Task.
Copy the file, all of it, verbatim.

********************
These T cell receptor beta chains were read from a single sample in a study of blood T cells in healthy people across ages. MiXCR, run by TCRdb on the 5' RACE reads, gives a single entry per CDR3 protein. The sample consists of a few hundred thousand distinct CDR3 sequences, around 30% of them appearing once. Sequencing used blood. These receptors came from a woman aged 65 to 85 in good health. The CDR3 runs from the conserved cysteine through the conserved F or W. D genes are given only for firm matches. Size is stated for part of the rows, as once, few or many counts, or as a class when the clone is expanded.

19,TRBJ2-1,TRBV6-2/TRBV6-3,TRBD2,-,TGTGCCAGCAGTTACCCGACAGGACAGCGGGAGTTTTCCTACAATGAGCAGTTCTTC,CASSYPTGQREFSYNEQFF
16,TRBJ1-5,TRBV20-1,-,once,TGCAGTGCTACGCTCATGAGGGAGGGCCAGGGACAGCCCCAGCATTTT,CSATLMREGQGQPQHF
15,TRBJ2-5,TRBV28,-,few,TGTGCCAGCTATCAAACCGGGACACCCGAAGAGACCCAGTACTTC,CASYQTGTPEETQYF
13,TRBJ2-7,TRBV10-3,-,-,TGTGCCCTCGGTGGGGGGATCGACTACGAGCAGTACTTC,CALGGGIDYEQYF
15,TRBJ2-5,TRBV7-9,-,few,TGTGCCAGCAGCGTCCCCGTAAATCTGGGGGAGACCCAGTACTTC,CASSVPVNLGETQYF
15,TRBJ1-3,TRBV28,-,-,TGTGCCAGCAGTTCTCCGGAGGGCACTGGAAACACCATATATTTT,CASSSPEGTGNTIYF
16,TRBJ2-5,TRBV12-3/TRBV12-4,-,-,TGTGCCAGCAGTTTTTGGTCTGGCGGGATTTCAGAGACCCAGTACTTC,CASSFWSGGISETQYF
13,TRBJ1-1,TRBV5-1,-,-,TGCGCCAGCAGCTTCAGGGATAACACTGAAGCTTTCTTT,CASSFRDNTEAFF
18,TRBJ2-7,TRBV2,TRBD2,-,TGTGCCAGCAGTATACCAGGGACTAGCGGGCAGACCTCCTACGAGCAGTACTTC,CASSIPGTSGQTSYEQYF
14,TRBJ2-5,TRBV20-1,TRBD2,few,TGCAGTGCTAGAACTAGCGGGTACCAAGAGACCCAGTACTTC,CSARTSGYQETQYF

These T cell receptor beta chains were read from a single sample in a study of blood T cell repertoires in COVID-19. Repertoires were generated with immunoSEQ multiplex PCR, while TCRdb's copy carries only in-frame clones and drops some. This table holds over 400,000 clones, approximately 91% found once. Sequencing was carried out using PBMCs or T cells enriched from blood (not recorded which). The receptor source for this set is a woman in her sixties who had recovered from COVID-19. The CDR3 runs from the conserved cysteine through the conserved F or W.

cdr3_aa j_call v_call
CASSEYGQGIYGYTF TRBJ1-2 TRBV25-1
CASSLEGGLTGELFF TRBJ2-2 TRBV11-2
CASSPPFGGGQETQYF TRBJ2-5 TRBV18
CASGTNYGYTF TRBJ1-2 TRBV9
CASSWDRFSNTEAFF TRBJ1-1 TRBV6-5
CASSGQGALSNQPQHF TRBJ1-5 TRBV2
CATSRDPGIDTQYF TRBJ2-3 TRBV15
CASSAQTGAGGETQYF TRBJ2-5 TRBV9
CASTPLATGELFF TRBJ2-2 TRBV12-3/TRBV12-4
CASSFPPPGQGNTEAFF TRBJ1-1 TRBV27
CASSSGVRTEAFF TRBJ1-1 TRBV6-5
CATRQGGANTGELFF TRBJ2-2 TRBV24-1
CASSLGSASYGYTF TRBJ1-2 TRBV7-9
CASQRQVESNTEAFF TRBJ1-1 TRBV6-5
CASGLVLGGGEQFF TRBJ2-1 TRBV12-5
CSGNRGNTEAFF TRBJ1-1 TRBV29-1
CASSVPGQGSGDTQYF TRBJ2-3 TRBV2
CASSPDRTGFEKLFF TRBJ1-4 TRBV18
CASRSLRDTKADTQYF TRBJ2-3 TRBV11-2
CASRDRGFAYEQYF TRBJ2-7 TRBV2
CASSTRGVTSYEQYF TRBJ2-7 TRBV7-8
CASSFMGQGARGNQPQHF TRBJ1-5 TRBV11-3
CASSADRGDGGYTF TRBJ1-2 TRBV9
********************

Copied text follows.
These T cell receptor beta chains were read from a single sample in a study of blood T cells in healthy people across ages. MiXCR, run by TCRdb on the 5' RACE reads, gives a single entry per CDR3 protein. The sample consists of a few hundred thousand distinct CDR3 sequences, around 30% of them appearing once. Sequencing used blood. These receptors came from a woman aged 65 to 85 in good health. The CDR3 runs from the conserved cysteine through the conserved F or W. D genes are given only for firm matches. Size is stated for part of the rows, as once, few or many counts, or as a class when the clone is expanded.

19,TRBJ2-1,TRBV6-2/TRBV6-3,TRBD2,-,TGTGCCAGCAGTTACCCGACAGGACAGCGGGAGTTTTCCTACAATGAGCAGTTCTTC,CASSYPTGQREFSYNEQFF
16,TRBJ1-5,TRBV20-1,-,once,TGCAGTGCTACGCTCATGAGGGAGGGCCAGGGACAGCCCCAGCATTTT,CSATLMREGQGQPQHF
15,TRBJ2-5,TRBV28,-,few,TGTGCCAGCTATCAAACCGGGACACCCGAAGAGACCCAGTACTTC,CASYQTGTPEETQYF
13,TRBJ2-7,TRBV10-3,-,-,TGTGCCCTCGGTGGGGGGATCGACTACGAGCAGTACTTC,CALGGGIDYEQYF
15,TRBJ2-5,TRBV7-9,-,few,TGTGCCAGCAGCGTCCCCGTAAATCTGGGGGAGACCCAGTACTTC,CASSVPVNLGETQYF
15,TRBJ1-3,TRBV28,-,-,TGTGCCAGCAGTTCTCCGGAGGGCACTGGAAACACCATATATTTT,CASSSPEGTGNTIYF
16,TRBJ2-5,TRBV12-3/TRBV12-4,-,-,TGTGCCAGCAGTTTTTGGTCTGGCGGGATTTCAGAGACCCAGTACTTC,CASSFWSGGISETQYF
13,TRBJ1-1,TRBV5-1,-,-,TGCGCCAGCAGCTTCAGGGATAACACTGAAGCTTTCTTT,CASSFRDNTEAFF
18,TRBJ2-7,TRBV2,TRBD2,-,TGTGCCAGCAGTATACCAGGGACTAGCGGGCAGACCTCCTACGAGCAGTACTTC,CASSIPGTSGQTSYEQYF
14,TRBJ2-5,TRBV20-1,TRBD2,few,TGCAGTGCTAGAACTAGCGGGTACCAAGAGACCCAGTACTTC,CSARTSGYQETQYF

These T cell receptor beta chains were read from a single sample in a study of blood T cell repertoires in COVID-19. Repertoires were generated with immunoSEQ multiplex PCR, while TCRdb's copy carries only in-frame clones and drops some. This table holds over 400,000 clones, approximately 91% found once. Sequencing was carried out using PBMCs or T cells enriched from blood (not recorded which). The receptor source for this set is a woman in her sixties who had recovered from COVID-19. The CDR3 runs from the conserved cysteine through the conserved F or W.

cdr3_aa j_call v_call
CASSEYGQGIYGYTF TRBJ1-2 TRBV25-1
CASSLEGGLTGELFF TRBJ2-2 TRBV11-2
CASSPPFGGGQETQYF TRBJ2-5 TRBV18
CASGTNYGYTF TRBJ1-2 TRBV9
CASSWDRFSNTEAFF TRBJ1-1 TRBV6-5
CASSGQGALSNQPQHF TRBJ1-5 TRBV2
CATSRDPGIDTQYF TRBJ2-3 TRBV15
CASSAQTGAGGETQYF TRBJ2-5 TRBV9
CASTPLATGELFF TRBJ2-2 TRBV12-3/TRBV12-4
CASSFPPPGQGNTEAFF TRBJ1-1 TRBV27
CASSSGVRTEAFF TRBJ1-1 TRBV6-5
CATRQGGANTGELFF TRBJ2-2 TRBV24-1
CASSLGSASYGYTF TRBJ1-2 TRBV7-9
CASQRQVESNTEAFF TRBJ1-1 TRBV6-5
CASGLVLGGGEQFF TRBJ2-1 TRBV12-5
CSGNRGNTEAFF TRBJ1-1 TRBV29-1
CASSVPGQGSGDTQYF TRBJ2-3 TRBV2
CASSPDRTGFEKLFF TRBJ1-4 TRBV18
CASRSLRDTKADTQYF TRBJ2-3 TRBV11-2
CASRDRGFAYEQYF TRBJ2-7 TRBV2
CASSTRGVTSYEQYF TRBJ2-7 TRBV7-8
CASSFMGQGARGNQPQHF TRBJ1-5 TRBV11-3
CASSADRGDGGYTF TRBJ1-2 TRBV9